One who holds a theistic point of view has little difficulty in recognizing and accounting for the normativeness of aesthetics in science, ethics, and art. But one without such a view is hard-pressed to regard the concept of an intrinsically valuable natural order of the world as anything but an illusion. This conclusion says nothing either way about evolutionary biology itself, but only calls into question the sufficiency of evolutionary theory to provide a normative aesthetics.
The menagerie paintings portray a natural world of fecundity, richness, and inherent value. We have suggested that these paintings also provide some evidence of a guilty European mind unresolved as yet to explicitly and comprehensively oppose the slave trade. But however one reads these pre-Darwinian depictions of the animal world, he is looking into a world where beauty and ugliness have real authority and moral force: The just world is truly beautiful, and human injustice is genuinely ugly.
In a post-Darwinian world, aesthetics still plays a substantial role in morality, art, and science, but it is not at all clear that, even for Darwinians, an evolutionary framework can fully account for this role. •
The Dirt on Peacocks
One way to highlight the larger point that Darwinian materialism fails to ground beauty and ugliness as fundamental parts of reality as opposed to mere epiphenomena of some blind evolutionary process is to point out how Darwin’s theory utterly fails to account for extravagant beauty in nature.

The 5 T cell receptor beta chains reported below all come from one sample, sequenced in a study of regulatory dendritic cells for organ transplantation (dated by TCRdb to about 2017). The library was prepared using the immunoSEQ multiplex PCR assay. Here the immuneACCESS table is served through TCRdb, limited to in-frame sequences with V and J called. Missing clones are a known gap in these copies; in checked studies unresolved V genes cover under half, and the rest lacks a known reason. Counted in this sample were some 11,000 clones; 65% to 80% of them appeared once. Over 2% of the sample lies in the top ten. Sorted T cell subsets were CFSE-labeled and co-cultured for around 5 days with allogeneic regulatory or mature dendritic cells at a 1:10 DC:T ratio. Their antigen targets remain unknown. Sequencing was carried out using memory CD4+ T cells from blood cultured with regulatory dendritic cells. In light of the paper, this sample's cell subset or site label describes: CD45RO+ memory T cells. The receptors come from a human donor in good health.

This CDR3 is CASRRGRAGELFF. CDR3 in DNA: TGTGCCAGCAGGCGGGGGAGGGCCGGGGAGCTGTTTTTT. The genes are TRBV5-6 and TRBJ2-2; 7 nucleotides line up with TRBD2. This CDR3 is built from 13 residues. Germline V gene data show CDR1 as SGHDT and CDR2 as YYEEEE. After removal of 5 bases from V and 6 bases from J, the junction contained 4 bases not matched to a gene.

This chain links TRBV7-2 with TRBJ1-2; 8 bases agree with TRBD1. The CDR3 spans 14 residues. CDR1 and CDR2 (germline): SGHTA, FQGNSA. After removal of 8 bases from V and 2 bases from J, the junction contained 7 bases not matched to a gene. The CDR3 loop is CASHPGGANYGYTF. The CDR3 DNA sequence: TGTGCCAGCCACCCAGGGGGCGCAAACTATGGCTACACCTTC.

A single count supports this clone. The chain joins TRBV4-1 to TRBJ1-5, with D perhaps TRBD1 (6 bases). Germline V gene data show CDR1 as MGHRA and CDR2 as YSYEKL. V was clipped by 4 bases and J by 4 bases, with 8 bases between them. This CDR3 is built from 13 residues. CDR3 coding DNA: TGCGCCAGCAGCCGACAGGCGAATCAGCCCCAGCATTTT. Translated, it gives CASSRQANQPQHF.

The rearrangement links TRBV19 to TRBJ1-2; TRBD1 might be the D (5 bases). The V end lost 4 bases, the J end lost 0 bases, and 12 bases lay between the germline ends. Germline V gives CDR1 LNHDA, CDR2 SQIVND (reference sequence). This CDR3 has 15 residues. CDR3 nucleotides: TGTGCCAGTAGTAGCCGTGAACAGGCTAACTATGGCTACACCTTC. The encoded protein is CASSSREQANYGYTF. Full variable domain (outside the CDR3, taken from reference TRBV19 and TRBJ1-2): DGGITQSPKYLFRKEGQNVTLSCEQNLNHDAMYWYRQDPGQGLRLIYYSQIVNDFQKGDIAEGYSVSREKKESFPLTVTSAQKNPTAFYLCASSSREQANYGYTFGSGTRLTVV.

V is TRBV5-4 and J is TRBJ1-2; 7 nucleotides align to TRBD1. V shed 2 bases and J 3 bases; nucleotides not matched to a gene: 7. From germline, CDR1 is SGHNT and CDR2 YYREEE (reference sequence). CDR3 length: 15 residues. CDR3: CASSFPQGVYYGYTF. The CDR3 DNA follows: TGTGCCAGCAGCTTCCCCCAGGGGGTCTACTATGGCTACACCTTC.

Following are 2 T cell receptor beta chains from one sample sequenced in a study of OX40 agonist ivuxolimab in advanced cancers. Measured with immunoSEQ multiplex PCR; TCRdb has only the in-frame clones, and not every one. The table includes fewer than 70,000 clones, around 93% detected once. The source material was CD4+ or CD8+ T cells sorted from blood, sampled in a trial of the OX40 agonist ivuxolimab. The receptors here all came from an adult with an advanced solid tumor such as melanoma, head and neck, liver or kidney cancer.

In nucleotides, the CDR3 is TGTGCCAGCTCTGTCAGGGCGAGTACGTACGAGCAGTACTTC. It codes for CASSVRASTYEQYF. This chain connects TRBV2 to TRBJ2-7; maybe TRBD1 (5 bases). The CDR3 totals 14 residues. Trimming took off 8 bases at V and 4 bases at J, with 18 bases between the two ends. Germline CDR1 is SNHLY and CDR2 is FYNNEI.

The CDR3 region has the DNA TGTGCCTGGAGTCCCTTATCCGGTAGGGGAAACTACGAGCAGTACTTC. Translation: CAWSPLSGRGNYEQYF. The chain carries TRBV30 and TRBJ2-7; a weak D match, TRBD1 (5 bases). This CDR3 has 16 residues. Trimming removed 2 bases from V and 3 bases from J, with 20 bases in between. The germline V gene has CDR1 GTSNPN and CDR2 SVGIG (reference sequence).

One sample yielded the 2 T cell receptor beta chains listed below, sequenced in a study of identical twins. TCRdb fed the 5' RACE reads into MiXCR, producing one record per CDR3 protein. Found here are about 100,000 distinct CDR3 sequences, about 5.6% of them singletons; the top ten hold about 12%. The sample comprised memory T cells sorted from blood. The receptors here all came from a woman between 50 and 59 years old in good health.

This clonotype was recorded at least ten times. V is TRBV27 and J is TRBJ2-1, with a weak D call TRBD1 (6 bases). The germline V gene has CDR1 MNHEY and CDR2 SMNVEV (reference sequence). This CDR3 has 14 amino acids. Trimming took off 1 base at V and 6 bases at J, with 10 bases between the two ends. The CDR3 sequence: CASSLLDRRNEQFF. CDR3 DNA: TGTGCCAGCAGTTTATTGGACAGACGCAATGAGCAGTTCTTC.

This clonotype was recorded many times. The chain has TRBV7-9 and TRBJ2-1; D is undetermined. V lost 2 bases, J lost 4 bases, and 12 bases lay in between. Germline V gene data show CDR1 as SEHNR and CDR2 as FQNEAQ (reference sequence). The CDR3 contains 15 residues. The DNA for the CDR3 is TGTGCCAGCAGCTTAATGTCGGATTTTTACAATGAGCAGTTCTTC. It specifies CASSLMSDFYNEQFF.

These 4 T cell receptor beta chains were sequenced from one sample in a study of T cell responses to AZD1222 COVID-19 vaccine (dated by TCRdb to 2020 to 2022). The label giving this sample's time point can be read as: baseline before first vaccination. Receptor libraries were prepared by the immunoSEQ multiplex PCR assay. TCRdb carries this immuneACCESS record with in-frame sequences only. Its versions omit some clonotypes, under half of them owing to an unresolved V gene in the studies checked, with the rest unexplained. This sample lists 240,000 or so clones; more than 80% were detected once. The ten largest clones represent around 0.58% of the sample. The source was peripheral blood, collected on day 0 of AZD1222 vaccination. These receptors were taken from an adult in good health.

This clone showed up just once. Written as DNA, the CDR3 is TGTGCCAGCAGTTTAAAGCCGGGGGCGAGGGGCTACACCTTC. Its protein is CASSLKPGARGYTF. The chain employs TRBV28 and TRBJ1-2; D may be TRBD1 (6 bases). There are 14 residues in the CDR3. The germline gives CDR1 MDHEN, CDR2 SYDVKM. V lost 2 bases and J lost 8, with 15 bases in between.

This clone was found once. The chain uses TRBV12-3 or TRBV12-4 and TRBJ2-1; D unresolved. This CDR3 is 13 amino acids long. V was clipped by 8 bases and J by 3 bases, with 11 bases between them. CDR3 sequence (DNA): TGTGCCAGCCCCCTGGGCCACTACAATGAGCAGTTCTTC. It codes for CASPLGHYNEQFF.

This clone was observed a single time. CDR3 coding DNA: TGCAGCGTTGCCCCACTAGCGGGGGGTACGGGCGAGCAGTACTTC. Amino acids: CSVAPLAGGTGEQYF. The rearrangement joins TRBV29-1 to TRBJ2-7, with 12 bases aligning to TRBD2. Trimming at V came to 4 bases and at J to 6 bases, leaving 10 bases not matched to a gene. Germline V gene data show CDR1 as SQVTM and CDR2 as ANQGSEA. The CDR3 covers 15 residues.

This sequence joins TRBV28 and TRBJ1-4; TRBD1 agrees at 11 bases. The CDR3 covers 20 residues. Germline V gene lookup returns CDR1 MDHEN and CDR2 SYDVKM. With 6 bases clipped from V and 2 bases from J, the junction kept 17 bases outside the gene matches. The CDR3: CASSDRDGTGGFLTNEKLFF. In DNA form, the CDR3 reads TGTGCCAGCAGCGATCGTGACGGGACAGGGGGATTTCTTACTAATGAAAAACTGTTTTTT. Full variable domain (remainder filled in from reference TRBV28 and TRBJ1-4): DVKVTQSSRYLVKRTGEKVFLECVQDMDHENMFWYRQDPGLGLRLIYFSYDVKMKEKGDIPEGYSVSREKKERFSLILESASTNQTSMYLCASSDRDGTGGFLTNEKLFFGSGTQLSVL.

Take, for instance, peacocks. The huge tails hardly make for a more nimble bird. They’re like giant “eat me” signs for lurking predators. Why would nature select for them?
Darwin’s answer? Sexual selection: The pea fowl really dig those big colorful tails.
Yes, but this explanation just moves the problem; it doesn’t solve it. We can see why nature would select for pea fowl that like faster peacocks, more alert peacocks, peacocks that can run off the other peacocks using their bigger pea muscles. But why would nature select for pea fowl that prefer peacocks with tail feathers so large that they slow them down? Perhaps because the large tail feathers indicate health and vigor? But again, this response moves rather than solves the problem. Why would nature select for a branch of peacocks that necessarily exhibit health and vigor through tail feathers so large that they slow them down?
Dirt under the rug is still dirt. Darwin’s theories of natural and sexual selection fail to explain extravagant beauty in animals such as the peacock.
— Jonathan Witt